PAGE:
AFP: Turkey insisted Thursday that rejecting a nuclear swap deal with Iran would be unreasonable and said that a US push for fresh sanctions on Tehran was creating an “absurd situation.”
ANKARA (AFP) — Turkey insisted Thursday that rejecting a nuclear swap deal with Iran would be unreasonable and said that a US push for fresh sanctions on Tehran was creating an “absurd situation.”
The swap deal, brokered by Turkey and Brazil last week, does not amount to a thorough solution of the Iran nuclear standoff “but it is a step forward on resolving the swap issue, which is one of the important elements of the nuclear file,” foreign ministry spokesman Burak Ozugergin told reporters.
“It is true that the glass is half empty… but we say that further action should be now taken to fill it,” he added.
“It is unreasonable to reject the deal saying the glass is half empty.”
The spokesman criticised the stance of the United States, which submitted a draft resolution at the UN Security Council for tough new sanctions on Tehran, shortly after Iran, Brazil and Turkey announced the deal.
“Submitting the paper a day after the agreement was reached means that you prefer to turn a blind eye to certain developments… This leads to an absurd situation,” Ozugergin said.
The accord calls for Tehran to ship around half its stock of low-enriched uranium to Turkey and months later receive a supply of more highly-enriched uranium suitable for research and medical use.
The International Atomic Energy Agency (IAEA) said Monday it had received Iran’s formal notification of the deal and would communicate the contents of the letter to the United States, France and Russia.
Western powers have been dismissive of the deal, arguing that it fails to allay key concerns about Tehran’s uranium enrichment operations and that the international community should keep up the pressure on Iran.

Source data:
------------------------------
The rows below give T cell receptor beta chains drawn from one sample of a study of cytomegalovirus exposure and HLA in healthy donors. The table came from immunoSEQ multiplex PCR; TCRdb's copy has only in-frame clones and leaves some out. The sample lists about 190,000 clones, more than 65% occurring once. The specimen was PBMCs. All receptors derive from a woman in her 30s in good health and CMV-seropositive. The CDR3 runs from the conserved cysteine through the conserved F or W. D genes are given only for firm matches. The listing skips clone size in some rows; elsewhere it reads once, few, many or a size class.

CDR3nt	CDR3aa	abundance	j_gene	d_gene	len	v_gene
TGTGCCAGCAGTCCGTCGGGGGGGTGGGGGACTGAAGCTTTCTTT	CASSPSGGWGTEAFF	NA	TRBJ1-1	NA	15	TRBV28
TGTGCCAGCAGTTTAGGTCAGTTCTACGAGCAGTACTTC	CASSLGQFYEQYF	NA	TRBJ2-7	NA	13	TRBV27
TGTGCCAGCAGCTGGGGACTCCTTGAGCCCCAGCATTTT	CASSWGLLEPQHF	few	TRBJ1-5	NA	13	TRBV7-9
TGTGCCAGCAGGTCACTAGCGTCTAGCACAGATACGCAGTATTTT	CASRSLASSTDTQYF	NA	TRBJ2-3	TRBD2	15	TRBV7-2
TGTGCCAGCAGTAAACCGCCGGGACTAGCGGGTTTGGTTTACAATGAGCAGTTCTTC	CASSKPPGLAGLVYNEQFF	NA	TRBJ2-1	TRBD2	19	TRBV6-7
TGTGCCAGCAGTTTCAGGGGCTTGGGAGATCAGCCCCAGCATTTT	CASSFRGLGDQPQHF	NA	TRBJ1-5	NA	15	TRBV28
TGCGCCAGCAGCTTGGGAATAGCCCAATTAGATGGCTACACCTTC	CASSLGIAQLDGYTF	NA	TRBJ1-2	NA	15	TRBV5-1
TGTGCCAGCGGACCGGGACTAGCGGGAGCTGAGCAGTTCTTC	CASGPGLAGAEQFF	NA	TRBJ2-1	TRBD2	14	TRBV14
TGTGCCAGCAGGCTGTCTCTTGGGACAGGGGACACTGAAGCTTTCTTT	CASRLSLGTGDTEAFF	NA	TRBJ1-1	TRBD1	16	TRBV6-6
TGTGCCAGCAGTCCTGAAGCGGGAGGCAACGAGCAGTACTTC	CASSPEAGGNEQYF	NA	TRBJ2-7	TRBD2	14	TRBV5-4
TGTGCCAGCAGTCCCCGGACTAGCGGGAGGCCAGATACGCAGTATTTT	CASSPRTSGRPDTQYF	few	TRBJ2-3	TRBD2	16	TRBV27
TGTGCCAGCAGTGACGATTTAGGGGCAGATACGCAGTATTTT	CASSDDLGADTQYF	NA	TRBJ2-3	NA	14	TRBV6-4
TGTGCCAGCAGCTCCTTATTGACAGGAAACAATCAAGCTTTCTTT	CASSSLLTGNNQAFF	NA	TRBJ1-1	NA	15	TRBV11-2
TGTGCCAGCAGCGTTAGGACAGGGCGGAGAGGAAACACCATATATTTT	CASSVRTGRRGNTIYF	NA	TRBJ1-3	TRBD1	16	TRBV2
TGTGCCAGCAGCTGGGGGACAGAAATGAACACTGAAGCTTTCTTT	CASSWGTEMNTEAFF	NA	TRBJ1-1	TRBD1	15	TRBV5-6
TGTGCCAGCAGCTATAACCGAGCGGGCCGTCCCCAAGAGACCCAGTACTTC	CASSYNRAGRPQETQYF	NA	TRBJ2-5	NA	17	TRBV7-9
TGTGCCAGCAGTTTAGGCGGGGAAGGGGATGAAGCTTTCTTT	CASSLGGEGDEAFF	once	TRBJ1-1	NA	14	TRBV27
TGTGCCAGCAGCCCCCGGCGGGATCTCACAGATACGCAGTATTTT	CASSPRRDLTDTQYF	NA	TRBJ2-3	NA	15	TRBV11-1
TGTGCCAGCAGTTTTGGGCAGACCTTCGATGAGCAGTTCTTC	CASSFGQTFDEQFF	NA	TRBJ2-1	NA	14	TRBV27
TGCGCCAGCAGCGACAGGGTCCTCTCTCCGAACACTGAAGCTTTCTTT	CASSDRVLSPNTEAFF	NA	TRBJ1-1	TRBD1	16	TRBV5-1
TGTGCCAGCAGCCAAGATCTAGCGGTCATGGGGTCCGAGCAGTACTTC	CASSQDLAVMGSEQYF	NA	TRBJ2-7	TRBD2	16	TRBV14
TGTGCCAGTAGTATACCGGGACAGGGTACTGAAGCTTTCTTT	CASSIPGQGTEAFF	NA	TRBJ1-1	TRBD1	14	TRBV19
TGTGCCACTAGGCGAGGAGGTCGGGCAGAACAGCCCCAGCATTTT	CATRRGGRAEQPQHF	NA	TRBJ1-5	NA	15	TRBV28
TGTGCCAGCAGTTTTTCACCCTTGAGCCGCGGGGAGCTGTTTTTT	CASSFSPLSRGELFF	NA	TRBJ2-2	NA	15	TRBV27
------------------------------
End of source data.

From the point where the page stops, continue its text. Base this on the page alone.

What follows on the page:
“If suspicions persist on enrichment… the parties should sit down and talk,” Ozugergin said.
“We are telling them to put the (swap) deal in their pockets and go on” talking.
He also hit back at criticism that the deal was technically flawed, notably suggestions that it failed to allocate enough time to produce the enriched uranium Iran would receive.
“We had contacts with Iran for the past eight or nine months… and we shared with third countries the main parameters of the talks. Is it now that they realise the fuel cannot be made within a year?” he said.
“There was time for technical considerations before Iran accepted the deal, but nothing much was said… Now it is our right, and Iran’s also, to expect the other side to show good will and give an appropriate response,” he said.
Turkey and Brazil, both non-permanent members of the Security Council, are opposed to fresh sanctions on Iran.
“We believe that a ground has been found to give further chance to negotiations,” Ozugergin said.
Ankara’s Islamist-rooted government, in power since 2002, has notably improved ties with Tehran, prompting discomfort in Israel, once a top regional friend, and raising eyebrows among Turkey’s NATO allies.